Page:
//5 Tips for People Who Despise Networking
May 11, 2018

5 Tips for People Who Despise Networking

By Wendy Blackburn | Category: Intouch Culture |

We’ve all heard that people fear public speaking more than death. Not surprisingly, people are also tremendously fearful of networking. On Thursday, May 3 at the HBA event sponsored by Intouch Solutions, keynote speaker Alana Muller made networking AND public speaking look easy.

We all instinctively know that networking is good for us, our careers and our business, but few set about it as systematically as Alana. Alana is the author of “Coffee Lunch Coffee: A Practical Field Guide for Master Networking” (on Amazon here) and its companion blog. Networking is literally her business.

Alana’s model emphasizes the importance of an ongoing, consistent, strategic approach to networking. Not just when you’re a recent graduate looking for your first career. Not just when you’re transitioning between jobs. Not just to add to your collection of business cards. Not just when you’re looking to sell.

Instead, networking is about connecting, community and a sense of belonging. I think we’d all agree with Alana when she says, “it feels really good to be part of something bigger than ourselves.”

Collage of images from HBA networking event at Intouch Solutions offices

Five Tips for Networking Success

When Alana left her job as an executive at Sprint, she reached out to 205 people to connect. Her success rate? All but five of them said yes. Her secret to success included these five tips:

1.     Have a Great Attitude. Don’t enter the room with a “This is miserable” mindset. Instead, go ahead and decide that you’re FABULOUS at networking, and set out to be the person YOU would want to spend time with. And remember the best tool you have is your smile.

2.     Prepare. Meeting someone for coffee? Research them and their company. If you have a mutual contact, ask what you should know about them. Prepare questions – even simple ones such as “tell me about what you do,” “what was the last great book that you read,” or “what is your favorite app?” Albert Einstein was spot-on when he said, “Questions are the creative act of intelligence.”

3.     Reach Out. Targeting a specific contact? Reaching out can be the most difficult part of networking for some. Be brave. Remember that others want and need connections too. When you’re reaching out, be intentional with your outreach. If you have a mutual contact, mention that connection early in the correspondence. Go ahead and suggest a place and time; aim for 30-60 minutes total.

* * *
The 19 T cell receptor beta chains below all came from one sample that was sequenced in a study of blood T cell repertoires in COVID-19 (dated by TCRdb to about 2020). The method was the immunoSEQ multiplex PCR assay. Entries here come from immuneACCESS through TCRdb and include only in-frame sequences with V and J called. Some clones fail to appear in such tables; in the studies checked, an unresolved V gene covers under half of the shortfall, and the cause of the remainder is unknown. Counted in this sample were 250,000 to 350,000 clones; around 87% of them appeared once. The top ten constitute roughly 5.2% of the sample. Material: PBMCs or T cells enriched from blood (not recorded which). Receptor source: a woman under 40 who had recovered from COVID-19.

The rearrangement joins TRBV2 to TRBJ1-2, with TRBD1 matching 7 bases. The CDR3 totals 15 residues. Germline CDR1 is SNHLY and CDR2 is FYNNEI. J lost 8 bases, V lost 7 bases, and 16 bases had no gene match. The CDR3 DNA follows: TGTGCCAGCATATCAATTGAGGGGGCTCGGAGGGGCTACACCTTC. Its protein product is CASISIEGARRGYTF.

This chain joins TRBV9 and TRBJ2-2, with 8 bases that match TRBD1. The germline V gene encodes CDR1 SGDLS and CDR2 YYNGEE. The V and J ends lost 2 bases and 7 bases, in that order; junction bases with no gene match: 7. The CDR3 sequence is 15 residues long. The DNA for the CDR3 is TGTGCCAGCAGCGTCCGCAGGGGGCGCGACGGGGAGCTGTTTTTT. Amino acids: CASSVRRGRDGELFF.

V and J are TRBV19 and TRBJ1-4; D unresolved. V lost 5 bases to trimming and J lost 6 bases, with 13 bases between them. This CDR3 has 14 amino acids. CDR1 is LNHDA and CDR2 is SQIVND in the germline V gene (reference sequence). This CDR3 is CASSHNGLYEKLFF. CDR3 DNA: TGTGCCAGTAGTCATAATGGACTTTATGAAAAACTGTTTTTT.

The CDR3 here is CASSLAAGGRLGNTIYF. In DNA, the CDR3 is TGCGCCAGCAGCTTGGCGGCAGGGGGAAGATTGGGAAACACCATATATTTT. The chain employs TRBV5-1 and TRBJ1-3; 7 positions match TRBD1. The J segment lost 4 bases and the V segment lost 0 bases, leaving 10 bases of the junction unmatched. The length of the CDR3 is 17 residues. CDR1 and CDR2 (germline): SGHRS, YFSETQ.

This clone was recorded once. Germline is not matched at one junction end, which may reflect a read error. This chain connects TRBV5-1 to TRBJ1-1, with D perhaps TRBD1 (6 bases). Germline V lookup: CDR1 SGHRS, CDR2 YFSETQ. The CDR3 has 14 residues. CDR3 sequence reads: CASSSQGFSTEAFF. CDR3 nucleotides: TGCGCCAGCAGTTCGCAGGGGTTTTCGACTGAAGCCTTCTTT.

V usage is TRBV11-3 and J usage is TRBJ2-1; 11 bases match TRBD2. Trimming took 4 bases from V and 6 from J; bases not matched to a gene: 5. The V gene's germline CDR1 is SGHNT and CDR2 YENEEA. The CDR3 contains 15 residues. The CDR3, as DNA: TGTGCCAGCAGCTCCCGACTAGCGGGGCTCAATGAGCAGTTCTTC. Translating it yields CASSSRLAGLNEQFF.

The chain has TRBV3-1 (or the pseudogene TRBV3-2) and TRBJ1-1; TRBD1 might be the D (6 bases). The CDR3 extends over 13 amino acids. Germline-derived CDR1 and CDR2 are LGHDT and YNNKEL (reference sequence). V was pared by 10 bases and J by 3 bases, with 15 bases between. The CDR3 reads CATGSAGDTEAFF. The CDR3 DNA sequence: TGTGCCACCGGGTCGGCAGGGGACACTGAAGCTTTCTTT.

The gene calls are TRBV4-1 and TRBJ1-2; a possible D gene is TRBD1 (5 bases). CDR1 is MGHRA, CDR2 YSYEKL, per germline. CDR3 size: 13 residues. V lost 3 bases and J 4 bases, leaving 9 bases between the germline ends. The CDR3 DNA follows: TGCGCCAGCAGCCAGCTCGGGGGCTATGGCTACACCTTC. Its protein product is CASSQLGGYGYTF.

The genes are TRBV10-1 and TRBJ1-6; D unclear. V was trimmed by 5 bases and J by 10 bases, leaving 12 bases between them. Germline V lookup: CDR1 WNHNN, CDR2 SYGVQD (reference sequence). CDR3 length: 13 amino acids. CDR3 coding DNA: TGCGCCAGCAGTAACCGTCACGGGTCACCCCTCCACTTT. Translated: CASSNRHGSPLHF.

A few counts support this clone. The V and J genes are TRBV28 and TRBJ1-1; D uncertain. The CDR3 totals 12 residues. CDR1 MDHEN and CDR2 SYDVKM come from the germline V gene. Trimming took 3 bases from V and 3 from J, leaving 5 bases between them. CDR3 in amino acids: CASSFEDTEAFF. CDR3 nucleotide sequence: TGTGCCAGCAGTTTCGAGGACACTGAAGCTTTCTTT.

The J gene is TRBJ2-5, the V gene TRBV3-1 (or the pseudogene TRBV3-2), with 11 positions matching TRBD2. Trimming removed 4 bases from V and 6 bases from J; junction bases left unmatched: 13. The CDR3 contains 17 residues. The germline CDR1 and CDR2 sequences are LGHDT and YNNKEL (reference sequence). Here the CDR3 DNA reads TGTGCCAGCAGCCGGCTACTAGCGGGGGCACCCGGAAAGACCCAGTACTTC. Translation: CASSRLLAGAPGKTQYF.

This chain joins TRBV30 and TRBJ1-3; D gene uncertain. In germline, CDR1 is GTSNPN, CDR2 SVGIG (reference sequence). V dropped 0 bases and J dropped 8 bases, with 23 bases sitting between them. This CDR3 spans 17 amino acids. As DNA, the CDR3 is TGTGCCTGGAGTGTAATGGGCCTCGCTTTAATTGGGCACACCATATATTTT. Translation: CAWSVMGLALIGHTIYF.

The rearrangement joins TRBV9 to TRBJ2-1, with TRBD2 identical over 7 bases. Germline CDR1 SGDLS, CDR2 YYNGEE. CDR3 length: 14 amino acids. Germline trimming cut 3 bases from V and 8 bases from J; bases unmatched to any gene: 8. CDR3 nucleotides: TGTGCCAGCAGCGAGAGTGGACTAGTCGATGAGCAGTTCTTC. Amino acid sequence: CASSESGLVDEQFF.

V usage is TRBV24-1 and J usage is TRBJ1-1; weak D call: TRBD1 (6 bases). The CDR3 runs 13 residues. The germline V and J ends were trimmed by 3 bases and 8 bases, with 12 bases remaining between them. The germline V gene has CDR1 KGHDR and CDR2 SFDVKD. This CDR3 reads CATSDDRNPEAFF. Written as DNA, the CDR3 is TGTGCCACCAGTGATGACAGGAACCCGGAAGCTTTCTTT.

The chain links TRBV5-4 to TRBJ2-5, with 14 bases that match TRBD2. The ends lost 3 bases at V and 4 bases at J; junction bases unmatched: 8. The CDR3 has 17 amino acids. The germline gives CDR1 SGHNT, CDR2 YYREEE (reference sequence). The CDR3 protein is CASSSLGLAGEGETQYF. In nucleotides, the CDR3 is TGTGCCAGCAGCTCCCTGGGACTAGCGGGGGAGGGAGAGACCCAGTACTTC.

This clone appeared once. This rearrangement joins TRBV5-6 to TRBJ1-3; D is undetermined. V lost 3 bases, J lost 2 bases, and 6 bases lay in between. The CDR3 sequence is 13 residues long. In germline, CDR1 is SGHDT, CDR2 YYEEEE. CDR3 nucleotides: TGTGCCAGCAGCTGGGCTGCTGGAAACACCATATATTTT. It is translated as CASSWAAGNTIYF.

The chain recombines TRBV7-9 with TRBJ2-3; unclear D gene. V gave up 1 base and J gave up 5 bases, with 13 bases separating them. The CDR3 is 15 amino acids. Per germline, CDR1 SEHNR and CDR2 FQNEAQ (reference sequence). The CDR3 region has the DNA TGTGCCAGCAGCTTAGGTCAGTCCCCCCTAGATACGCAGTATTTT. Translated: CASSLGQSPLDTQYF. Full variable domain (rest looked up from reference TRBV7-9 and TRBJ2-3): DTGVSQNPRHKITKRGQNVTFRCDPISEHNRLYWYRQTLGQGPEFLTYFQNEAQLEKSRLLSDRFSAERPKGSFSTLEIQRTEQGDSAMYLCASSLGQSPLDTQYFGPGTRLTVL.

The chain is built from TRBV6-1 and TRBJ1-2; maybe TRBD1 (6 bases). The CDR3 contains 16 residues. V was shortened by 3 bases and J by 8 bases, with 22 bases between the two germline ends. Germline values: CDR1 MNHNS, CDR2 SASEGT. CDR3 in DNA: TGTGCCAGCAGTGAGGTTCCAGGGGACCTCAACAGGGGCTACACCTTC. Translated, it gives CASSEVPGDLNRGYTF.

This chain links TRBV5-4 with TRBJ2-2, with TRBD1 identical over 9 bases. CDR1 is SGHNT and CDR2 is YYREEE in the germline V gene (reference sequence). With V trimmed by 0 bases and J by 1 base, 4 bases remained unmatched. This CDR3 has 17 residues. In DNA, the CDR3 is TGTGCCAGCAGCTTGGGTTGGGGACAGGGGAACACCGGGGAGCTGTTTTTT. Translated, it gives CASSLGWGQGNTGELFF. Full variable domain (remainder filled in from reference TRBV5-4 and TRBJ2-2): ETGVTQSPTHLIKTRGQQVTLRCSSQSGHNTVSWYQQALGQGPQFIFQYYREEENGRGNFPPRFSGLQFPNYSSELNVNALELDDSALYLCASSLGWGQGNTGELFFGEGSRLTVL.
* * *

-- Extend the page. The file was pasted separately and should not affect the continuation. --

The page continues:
4.     Be Generous. The more you give, the more you get. So always bring a gift – even if that gift is a referral, your knowledge, or your time. Not a big talker? Sometimes the gift you can give is being a good listener.

5.     Say “Thank You.” Show your appreciation for peoples’ time, attention, and information. Never underestimate the value of a handwritten note – they capture attention and rarely are thrown away.

“Questions are the creative act of intelligence.” ~ Albert Einstein

Bonus Tip: Signing Off

Especially in group networking settings, sometimes you need a graceful exit. So one tip I found particularly helpful included these two suggestions for exiting a conversation:

  • “I really enjoyed talking with you. There’s a few more people I’d like to connect with here today. Have a great morning/day/night.”
  • “I’m going to get myself a drink. Would you like one?” If the answer is no, then there’s your exit. If the answer is yes, bring the drink back, and use the line above.

Set Your Networking Goals Now

Seth Godin said networking is about “helping people achieve their goals, reliably, and repeatedly, so that over time, they have an interest in helping you achieve your goals.”

Speaking of goals, Alana recommends setting a goal of meeting a certain number of people per day or per week – what works for your schedule – and then work on increasing that number. Whether it’s three connections a day or one connection per week (re-connections count), carve out dedicated time to connect.

Over time, networking won’t seem so scary after all. You might even start to like it.